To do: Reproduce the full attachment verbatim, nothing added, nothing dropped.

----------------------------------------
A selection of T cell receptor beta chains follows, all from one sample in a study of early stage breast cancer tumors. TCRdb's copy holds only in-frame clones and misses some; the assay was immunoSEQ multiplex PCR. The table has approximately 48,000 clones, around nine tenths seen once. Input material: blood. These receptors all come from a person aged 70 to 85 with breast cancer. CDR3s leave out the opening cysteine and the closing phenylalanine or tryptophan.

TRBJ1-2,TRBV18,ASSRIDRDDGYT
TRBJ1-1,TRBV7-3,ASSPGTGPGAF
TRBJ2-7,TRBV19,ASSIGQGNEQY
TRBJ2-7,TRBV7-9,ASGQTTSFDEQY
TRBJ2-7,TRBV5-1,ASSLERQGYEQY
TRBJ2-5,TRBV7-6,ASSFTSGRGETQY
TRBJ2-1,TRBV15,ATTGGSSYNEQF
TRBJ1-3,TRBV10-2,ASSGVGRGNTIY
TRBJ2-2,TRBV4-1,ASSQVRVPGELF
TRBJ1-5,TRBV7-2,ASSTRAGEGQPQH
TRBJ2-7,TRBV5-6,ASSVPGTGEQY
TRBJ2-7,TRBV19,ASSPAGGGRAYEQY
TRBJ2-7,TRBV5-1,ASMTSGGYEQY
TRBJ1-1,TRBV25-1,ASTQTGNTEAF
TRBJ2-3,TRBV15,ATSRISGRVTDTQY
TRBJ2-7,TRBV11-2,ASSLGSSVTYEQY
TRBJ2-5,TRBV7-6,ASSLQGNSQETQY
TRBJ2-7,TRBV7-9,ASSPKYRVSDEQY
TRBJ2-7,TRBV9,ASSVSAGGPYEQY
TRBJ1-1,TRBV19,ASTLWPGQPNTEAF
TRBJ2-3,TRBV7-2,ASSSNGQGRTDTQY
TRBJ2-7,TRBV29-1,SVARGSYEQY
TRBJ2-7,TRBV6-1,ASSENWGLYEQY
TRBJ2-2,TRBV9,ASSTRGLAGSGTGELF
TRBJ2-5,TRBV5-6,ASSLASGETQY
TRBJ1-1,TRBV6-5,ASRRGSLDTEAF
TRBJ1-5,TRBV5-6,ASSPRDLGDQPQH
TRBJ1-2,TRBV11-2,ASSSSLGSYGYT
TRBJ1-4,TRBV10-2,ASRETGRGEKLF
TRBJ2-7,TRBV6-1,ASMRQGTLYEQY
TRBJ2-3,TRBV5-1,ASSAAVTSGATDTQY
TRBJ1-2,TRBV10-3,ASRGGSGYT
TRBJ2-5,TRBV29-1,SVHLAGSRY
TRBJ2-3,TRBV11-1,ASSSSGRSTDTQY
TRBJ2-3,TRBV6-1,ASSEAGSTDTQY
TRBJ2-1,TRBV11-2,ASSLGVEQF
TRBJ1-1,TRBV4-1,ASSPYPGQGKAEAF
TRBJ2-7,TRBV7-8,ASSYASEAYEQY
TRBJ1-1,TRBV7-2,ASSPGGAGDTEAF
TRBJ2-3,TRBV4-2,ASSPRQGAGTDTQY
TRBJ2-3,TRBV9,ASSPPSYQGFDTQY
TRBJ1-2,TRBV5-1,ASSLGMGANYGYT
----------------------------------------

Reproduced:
A selection of T cell receptor beta chains follows, all from one sample in a study of early stage breast cancer tumors. TCRdb's copy holds only in-frame clones and misses some; the assay was immunoSEQ multiplex PCR. The table has approximately 48,000 clones, around nine tenths seen once. Input material: blood. These receptors all come from a person aged 70 to 85 with breast cancer. CDR3s leave out the opening cysteine and the closing phenylalanine or tryptophan.

TRBJ1-2,TRBV18,ASSRIDRDDGYT
TRBJ1-1,TRBV7-3,ASSPGTGPGAF
TRBJ2-7,TRBV19,ASSIGQGNEQY
TRBJ2-7,TRBV7-9,ASGQTTSFDEQY
TRBJ2-7,TRBV5-1,ASSLERQGYEQY
TRBJ2-5,TRBV7-6,ASSFTSGRGETQY
TRBJ2-1,TRBV15,ATTGGSSYNEQF
TRBJ1-3,TRBV10-2,ASSGVGRGNTIY
TRBJ2-2,TRBV4-1,ASSQVRVPGELF
TRBJ1-5,TRBV7-2,ASSTRAGEGQPQH
TRBJ2-7,TRBV5-6,ASSVPGTGEQY
TRBJ2-7,TRBV19,ASSPAGGGRAYEQY
TRBJ2-7,TRBV5-1,ASMTSGGYEQY
TRBJ1-1,TRBV25-1,ASTQTGNTEAF
TRBJ2-3,TRBV15,ATSRISGRVTDTQY
TRBJ2-7,TRBV11-2,ASSLGSSVTYEQY
TRBJ2-5,TRBV7-6,ASSLQGNSQETQY
TRBJ2-7,TRBV7-9,ASSPKYRVSDEQY
TRBJ2-7,TRBV9,ASSVSAGGPYEQY
TRBJ1-1,TRBV19,ASTLWPGQPNTEAF
TRBJ2-3,TRBV7-2,ASSSNGQGRTDTQY
TRBJ2-7,TRBV29-1,SVARGSYEQY
TRBJ2-7,TRBV6-1,ASSENWGLYEQY
TRBJ2-2,TRBV9,ASSTRGLAGSGTGELF
TRBJ2-5,TRBV5-6,ASSLASGETQY
TRBJ1-1,TRBV6-5,ASRRGSLDTEAF
TRBJ1-5,TRBV5-6,ASSPRDLGDQPQH
TRBJ1-2,TRBV11-2,ASSSSLGSYGYT
TRBJ1-4,TRBV10-2,ASRETGRGEKLF
TRBJ2-7,TRBV6-1,ASMRQGTLYEQY
TRBJ2-3,TRBV5-1,ASSAAVTSGATDTQY
TRBJ1-2,TRBV10-3,ASRGGSGYT
TRBJ2-5,TRBV29-1,SVHLAGSRY
TRBJ2-3,TRBV11-1,ASSSSGRSTDTQY
TRBJ2-3,TRBV6-1,ASSEAGSTDTQY
TRBJ2-1,TRBV11-2,ASSLGVEQF
TRBJ1-1,TRBV4-1,ASSPYPGQGKAEAF
TRBJ2-7,TRBV7-8,ASSYASEAYEQY
TRBJ1-1,TRBV7-2,ASSPGGAGDTEAF
TRBJ2-3,TRBV4-2,ASSPRQGAGTDTQY
TRBJ2-3,TRBV9,ASSPPSYQGFDTQY
TRBJ1-2,TRBV5-1,ASSLGMGANYGYT